Info

A look inside The Jazz Gallery

Trina Basu (L) and Arun Ramamurthy (R). Photo courtesy of the artists.

This week, we at The Jazz Gallery are thrilled to open our doors and welcome back listeners for in-person concerts. We are so grateful for all of you who have come to our Monday night lockdown sessions and Thursday night livestreams, supporting our community of musicians during this trying time.

On Thursday, June 3, we’re teaming up with Brooklyn Raga Massive to present violinists Trina Basu & Arun Ramamurthy. As collaborators in both life and music, they’ve spent the pandemic trying to balance music with teaching and taking care of their family, as they highlight in a BRM livestream from February, below.

In a 2018 interview with Jazz Speaks, Basu discussed her and Ramamurthy’s synthesis of different musical traditions:

Our music is rooted in the Carnatic ragas and rhythmic structures. As a string quartet we can tap into the chamber music sound and create beautiful rich drones which is perfect for raga improvisations. There is a lot of experimentation and “breaking rules,” if you will, but we do try our best to retain the spirit of the raga or whatever it is we are tapping into at the moment. We’re both influenced by so many different styles of music but I think you will also find threads of jazz, western classical, and some version of experimental minimalist music.

For this performance, the duo will be joined by bassist Damon Banks and percussionist Dan Kurfirst, further expanding the palette of their music. (more…)

Jeff "Tain" Watts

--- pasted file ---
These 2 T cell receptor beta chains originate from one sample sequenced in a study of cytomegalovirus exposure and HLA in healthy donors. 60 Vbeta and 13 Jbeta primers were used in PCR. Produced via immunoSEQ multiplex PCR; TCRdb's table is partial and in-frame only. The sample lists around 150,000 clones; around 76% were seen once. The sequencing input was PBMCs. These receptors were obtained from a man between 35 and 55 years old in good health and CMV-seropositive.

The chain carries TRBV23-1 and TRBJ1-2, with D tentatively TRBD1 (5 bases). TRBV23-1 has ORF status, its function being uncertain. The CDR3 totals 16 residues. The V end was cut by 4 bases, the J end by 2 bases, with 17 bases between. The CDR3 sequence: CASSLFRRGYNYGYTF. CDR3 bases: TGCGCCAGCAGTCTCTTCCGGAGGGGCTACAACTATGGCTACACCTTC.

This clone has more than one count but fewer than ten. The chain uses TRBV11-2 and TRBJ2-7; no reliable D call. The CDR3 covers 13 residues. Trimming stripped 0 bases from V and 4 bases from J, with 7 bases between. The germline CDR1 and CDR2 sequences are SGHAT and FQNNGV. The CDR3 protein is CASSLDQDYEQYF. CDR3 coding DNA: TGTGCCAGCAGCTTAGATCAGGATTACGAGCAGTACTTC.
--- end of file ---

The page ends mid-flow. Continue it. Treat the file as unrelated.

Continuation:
Photo courtesy of the artist.

With his fiercely polyrhythmic playing, Jeff “Tain” Watts has made an indelible impact on the sound of contemporary jazz drumming. While perhaps best known for his association with saxophonist Branford Marsalis, Watts is also an accomplished composer and bandleader, with several albums to his name, including 2009’s Grammy-winning Watts (Dark Key Music).

This week, Watts convenes an intergenerational trio featuring longtime collaborator Paul Bollenback on guitar and James Francies on piano. We caught up with Watts at his home in Pennsylvania to talk about his life in Covid and his many new compositions.

The Jazz Gallery: What music will you be playing?

Jeff Watts: The music for the show—some music from a few different things. Some music that I’ve already recorded. Of course, like a lot of artists during this pandemic, a lot of unrecorded material, new stuff. You know, you have a lot of free time to compose! I’ve been working on a couple different projects. One is a suite of music that was funded by a Guggenheim fellowship almost three years ago. I proposed to them that I was going to do a musical tribute to the play cycle of August Wilson, who’s from my neighborhood in Pittsburgh. Originally it was about him, but then the more I studied August Wilson and his work, the more I wanted to be less derivative of anything. So as of now, this suite is a broader thing, about Pittsburgh and things indigenous to Pittsburgh, and I’m calling it “Suite to Pittsburgh”. There’ll be a few things from that.

I’ve been writing things about the pandemic itself—a song called “Sanctuary” that’s about being safe. I did something for The Jazz Gallery earlier in the pandemic, where they asked me what I was working on. I had a commission from the University of Michigan, right around the same time the riots were happening around the country, so I have a piece dedicated to George Floyd and how that moved things to a certain point where people felt the need to be responsible for the climate of the country. So I think we’ll premiere that piece. It’s called “Big Floyd and Tipping Point.” That should be very interesting; it has some spoken word, and it should be very evocative of jazz and Mingus and hip hop and a little bit of the vibe of the group the Last Poets.